54,000+ pounds of unwanted medications collected during Wisconsin’s Drug Take Back Day
For the Tomahawk Leader
WISCONSIN – Attorney General Josh Kaul announced on Friday, Nov. 11 that a total of 54,040 pounds of unwanted medications was collected during Wisconsin’s Drug Take Back Day on Saturday, Oct. 29.
“Wisconsinites consistently step up for Drug Take Back, making sure tens of thousands of pounds of unused and unwanted medications are safely disposed of,” Kaul said in a release from the Wisconsin Department of Justice (DOJ). “Thank you to everyone who helped collect over 54,000 pounds of unwanted medications.”
Statewide, over 140 law enforcement agencies participated in Drug Take Back Day. Medications were also collected from permanent drug disposal boxes at law enforcement agencies.
Wisconsin has more than 490 permanent drug disposal boxes accessible year-round at law enforcement agencies, hospitals, pharmacies and health clinics. To find a permanent drug disposal box, visit www.doseofrealitywi.gov.
“Drug Take Back Day provides a safe, convenient and responsible means of disposal, while also educating the community about the potential abuse and consequences of improper storage and disposal of these medications,” DOJ stated.
DOJ said unused or expired medicine should never be flushed or poured down the drain, noting that water reclamation facilities are not designed to remove all of them, and trace amounts of pharmaceuticals are showing up in rivers and lakes.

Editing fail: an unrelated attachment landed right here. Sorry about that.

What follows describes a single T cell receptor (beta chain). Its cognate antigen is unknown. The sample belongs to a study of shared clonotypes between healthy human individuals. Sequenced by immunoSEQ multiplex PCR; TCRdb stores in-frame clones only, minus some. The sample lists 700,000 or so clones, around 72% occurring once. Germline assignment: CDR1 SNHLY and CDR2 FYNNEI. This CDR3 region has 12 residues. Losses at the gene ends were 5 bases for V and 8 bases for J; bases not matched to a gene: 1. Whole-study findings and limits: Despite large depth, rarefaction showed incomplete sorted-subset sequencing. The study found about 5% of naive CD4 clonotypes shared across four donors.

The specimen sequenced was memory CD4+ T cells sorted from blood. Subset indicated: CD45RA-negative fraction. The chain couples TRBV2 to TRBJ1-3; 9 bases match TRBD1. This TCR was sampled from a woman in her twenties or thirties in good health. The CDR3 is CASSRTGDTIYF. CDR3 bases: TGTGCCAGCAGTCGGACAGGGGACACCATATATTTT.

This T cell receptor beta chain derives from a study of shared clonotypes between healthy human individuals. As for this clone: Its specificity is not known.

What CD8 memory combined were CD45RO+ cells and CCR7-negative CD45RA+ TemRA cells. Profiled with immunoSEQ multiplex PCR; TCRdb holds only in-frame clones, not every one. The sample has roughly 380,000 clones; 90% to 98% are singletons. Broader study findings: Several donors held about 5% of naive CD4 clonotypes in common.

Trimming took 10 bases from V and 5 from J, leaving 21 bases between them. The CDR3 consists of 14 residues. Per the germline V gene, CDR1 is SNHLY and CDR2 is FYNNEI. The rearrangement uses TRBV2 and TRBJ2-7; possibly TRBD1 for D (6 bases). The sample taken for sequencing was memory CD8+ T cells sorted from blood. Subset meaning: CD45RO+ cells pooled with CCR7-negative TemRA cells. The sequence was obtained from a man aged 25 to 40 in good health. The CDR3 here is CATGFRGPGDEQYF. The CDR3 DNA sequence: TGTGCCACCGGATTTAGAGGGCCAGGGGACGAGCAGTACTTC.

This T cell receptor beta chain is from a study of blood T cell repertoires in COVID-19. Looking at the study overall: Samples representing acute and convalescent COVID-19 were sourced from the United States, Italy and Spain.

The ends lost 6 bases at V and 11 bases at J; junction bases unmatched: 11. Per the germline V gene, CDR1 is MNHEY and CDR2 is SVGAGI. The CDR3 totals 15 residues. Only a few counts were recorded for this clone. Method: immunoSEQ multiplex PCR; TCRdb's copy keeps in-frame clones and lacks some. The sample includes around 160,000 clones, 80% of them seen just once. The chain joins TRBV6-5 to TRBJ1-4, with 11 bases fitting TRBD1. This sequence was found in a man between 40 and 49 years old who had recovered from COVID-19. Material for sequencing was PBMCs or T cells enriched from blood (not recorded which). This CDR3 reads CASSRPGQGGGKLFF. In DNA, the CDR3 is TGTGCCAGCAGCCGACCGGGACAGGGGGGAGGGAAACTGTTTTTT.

“Drug Take Back Day would not be possible without assistance from the Drug Enforcement Administration, and the generous support of Fuchs Trucking, Covanta Energy, the Wisconsin State Patrol, the Wisconsin Department of Agriculture, Trade and Consumer Protection, Wisconsin Department of Health Services, Wisconsin Department of Military Affairs, Wisconsin Department of Natural Resources, the Indiana State Police, Waukesha County, Waukesha County Sheriff’s Office and all participating local law enforcement agencies,” DOJ stated.
The collected medications were boxed, palletized, shrink wrapped, and secured for transportation to Covanta Energy Corporation in Indianapolis, where the drugs will be incinerated, according to DOJ.